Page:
Posts filed under ‘Pagan Blog Project’
Your favorite Pagan social science nerd here enjoys finding political, social, artistic as well as spiritual movements and currents to trace and connect (though sometimes rather tangentially) to modern Paganism. One such that I’ve come across is the Wandervogels (meaning wandering bird) a movement of German youth starting in 1896 that branched off into several organizations that emphasized a return to nature, freedom, independence and adventure and activities such as hiking and camping. Youth of varying political attitudes were involved- some emphasized freedom and individualism, others German national identity, and there were also Jewish youth groups that later developed into Zionist movements. In the wake of the 1929 crash, many youth were jobless and homeless, and some formed gangs for survival. They sported bowler hats with ostentatious ostrich feathers, and had sexual initiation rituals for entering into the gang. (Apparently sometimes homoerotic in nature) After the Third Reich arose, all youth groups outside of Hitler Youth or church-affiliated groups were banned. After World War II ended, some of the organized youth groups were revived, and there is a Wandervogel student group in Japan as well that engages in outdoor activities.
While It is speculated that this may have been an influence on the hippie movement in the United States. My mother-in-law grew up in New Ulm, Minnesota and there they even called hippies wandervogels!
Wikipedia entry (linked above)
Catching up on some major backlog!
Midsummer’s Light– Magickal Pen- lovely poem and reflection on the Solstice!
Mara & Modesty– Book of Mirrors- one of things I enjoy about PBP is all the different perspectives- this person worships Mara, a goddess from the Skyrim video game universe. This may seem silly but if you read it, you can see the sincerity and devotion she feels. (Note: there’s also a Latvian goddess by that name, not sure if there’s a connection..)
Mother Nature– Blue Crow- comparative myth & commentary about earth mother figures- I liked this comment: “Note to all you people who called our earth Gaia: that’s the Greek pantheon. Why pick one name out of the air and use it to name our living world, yet give no consideration to the rest of the Greek deities? You aren’t Greek, you aren’t in ancient times, you don’t follow those gods and goddesses, so why? New agers, pfft! It’s all very well having a varied path, finding pieces of many threads to weave your own path but come on! If you’re going to make things up, why not call Her Sheila or another name lol? Or how about just Mum?”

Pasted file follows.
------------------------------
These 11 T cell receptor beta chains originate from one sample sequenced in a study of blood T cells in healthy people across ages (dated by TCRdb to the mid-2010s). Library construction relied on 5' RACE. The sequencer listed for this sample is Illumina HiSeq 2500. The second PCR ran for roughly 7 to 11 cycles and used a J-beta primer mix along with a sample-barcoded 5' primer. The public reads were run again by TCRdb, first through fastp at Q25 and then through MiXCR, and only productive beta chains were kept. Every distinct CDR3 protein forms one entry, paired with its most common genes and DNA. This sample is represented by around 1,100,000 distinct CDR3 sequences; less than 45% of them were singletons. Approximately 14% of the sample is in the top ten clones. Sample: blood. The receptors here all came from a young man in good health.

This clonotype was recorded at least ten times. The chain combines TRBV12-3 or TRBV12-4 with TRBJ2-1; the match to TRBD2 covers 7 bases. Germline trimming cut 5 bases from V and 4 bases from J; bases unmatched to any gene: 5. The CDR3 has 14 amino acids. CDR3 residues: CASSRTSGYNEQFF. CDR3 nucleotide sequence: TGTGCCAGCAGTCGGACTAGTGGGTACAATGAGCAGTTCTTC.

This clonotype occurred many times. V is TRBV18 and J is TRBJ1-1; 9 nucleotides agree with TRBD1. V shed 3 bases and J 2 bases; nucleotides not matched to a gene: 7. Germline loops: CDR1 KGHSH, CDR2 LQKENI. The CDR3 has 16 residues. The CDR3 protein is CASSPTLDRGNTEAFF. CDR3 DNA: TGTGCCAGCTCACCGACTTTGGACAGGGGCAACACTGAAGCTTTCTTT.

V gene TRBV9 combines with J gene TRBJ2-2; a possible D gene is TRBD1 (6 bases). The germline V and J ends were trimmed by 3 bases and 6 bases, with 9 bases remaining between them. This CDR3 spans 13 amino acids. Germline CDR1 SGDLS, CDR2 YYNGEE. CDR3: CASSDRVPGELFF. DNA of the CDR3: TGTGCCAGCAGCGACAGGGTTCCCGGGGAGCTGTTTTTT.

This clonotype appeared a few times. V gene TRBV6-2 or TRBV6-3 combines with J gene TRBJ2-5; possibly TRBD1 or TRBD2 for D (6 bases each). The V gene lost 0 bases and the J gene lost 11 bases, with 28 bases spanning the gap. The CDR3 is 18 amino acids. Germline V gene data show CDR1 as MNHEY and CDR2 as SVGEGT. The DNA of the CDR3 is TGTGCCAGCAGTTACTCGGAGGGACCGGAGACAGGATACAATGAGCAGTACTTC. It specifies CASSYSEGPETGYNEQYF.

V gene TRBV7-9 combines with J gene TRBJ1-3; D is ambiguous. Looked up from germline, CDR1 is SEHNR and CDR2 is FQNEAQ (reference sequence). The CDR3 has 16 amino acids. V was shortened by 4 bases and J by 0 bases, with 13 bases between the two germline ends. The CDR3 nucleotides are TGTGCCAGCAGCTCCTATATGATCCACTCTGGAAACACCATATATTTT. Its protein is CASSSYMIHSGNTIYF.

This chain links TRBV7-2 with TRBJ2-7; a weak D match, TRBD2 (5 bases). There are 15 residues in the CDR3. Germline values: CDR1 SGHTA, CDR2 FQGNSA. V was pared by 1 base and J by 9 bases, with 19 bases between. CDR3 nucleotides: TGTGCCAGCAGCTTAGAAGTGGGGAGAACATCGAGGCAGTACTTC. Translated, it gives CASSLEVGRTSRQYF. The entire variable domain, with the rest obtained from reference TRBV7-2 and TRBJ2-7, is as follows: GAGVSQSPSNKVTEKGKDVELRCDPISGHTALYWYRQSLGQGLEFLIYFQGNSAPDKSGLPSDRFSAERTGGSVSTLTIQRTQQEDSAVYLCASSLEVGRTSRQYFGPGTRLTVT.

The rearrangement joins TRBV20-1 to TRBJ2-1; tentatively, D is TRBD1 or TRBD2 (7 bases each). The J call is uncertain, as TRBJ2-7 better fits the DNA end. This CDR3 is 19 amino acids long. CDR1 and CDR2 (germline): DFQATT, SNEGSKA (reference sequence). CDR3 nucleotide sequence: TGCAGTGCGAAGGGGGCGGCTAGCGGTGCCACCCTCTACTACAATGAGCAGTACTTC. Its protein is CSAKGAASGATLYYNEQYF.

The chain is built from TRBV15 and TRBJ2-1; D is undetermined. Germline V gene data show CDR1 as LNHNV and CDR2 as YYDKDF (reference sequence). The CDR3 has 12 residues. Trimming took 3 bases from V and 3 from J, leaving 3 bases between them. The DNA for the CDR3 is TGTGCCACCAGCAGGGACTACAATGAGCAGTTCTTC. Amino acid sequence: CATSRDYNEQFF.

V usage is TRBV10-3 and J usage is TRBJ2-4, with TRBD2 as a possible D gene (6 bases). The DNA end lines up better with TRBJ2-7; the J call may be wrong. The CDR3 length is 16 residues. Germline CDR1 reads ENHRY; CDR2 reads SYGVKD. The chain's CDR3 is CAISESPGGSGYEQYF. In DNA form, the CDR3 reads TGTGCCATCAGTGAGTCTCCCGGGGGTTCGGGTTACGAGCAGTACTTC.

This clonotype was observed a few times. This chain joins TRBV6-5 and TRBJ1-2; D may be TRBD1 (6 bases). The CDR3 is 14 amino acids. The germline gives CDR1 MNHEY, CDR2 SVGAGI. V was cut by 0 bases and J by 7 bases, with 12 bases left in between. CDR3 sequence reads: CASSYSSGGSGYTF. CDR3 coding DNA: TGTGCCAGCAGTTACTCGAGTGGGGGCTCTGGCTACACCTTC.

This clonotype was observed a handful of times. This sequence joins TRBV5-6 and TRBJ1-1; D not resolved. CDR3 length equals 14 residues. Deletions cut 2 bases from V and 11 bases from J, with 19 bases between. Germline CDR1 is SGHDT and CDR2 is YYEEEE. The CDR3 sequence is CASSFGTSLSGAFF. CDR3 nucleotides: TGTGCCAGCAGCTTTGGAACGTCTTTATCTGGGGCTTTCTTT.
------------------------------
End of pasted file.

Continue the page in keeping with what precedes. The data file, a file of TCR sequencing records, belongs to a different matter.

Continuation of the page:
Meretseger– Fluid Morality writes about a lesser known Egyptian cobra goddess
Multiple Gods with the Same Focus– Kylara’s Musings
Morning Glory Zell: America’s Priestess– Book of the Eucalypt- a beautiful tribute to an amazing woman!
Male Familiars in Disney Films– Hedged Paths- I suppose it’s debate-able how “pagan” this really is, but the Disney geek in me couldn’t resist!
Sacred Objects, Symbols etc.
Moldavite– Super-Duper Space Witch- interesting info about a stone I’ve never heard of!
What is a Mystery Religion? the Broom Closet explains
Masonry/Co-Masonry– Set-jataset Masonry actually reminds me a lot of UUism, though with more mysticism and ritual. So if you’re a UU looking for a mystery tradition, that’s one way to go. “On a personal level, members are encouraged to raise their personal value without dogma and as a whole, members are encouraged to unite together to converse about theosophy and spirituality whilst respecting each other’s personal differences.” Also founders of this particular order were involved in French women’s suffrage!
Moontime– In Librarius Venefica- While I’ve never been especially interested personally in the spiritual aspects of menstruation, I’m all for finding more positive ways of viewing/experiencing it!
Morning Ritual– Book of the Eucalypt I always find it interesting to see regional variations on the directions.
Mandrake & Bear– Love by the Moon- poetic writing about experiences with Mandrake ointment
Minimalism– Serpent’s Labyrinth- after painful experiences of losing many of his spiritual items, Nornoriel learns to make do with very little.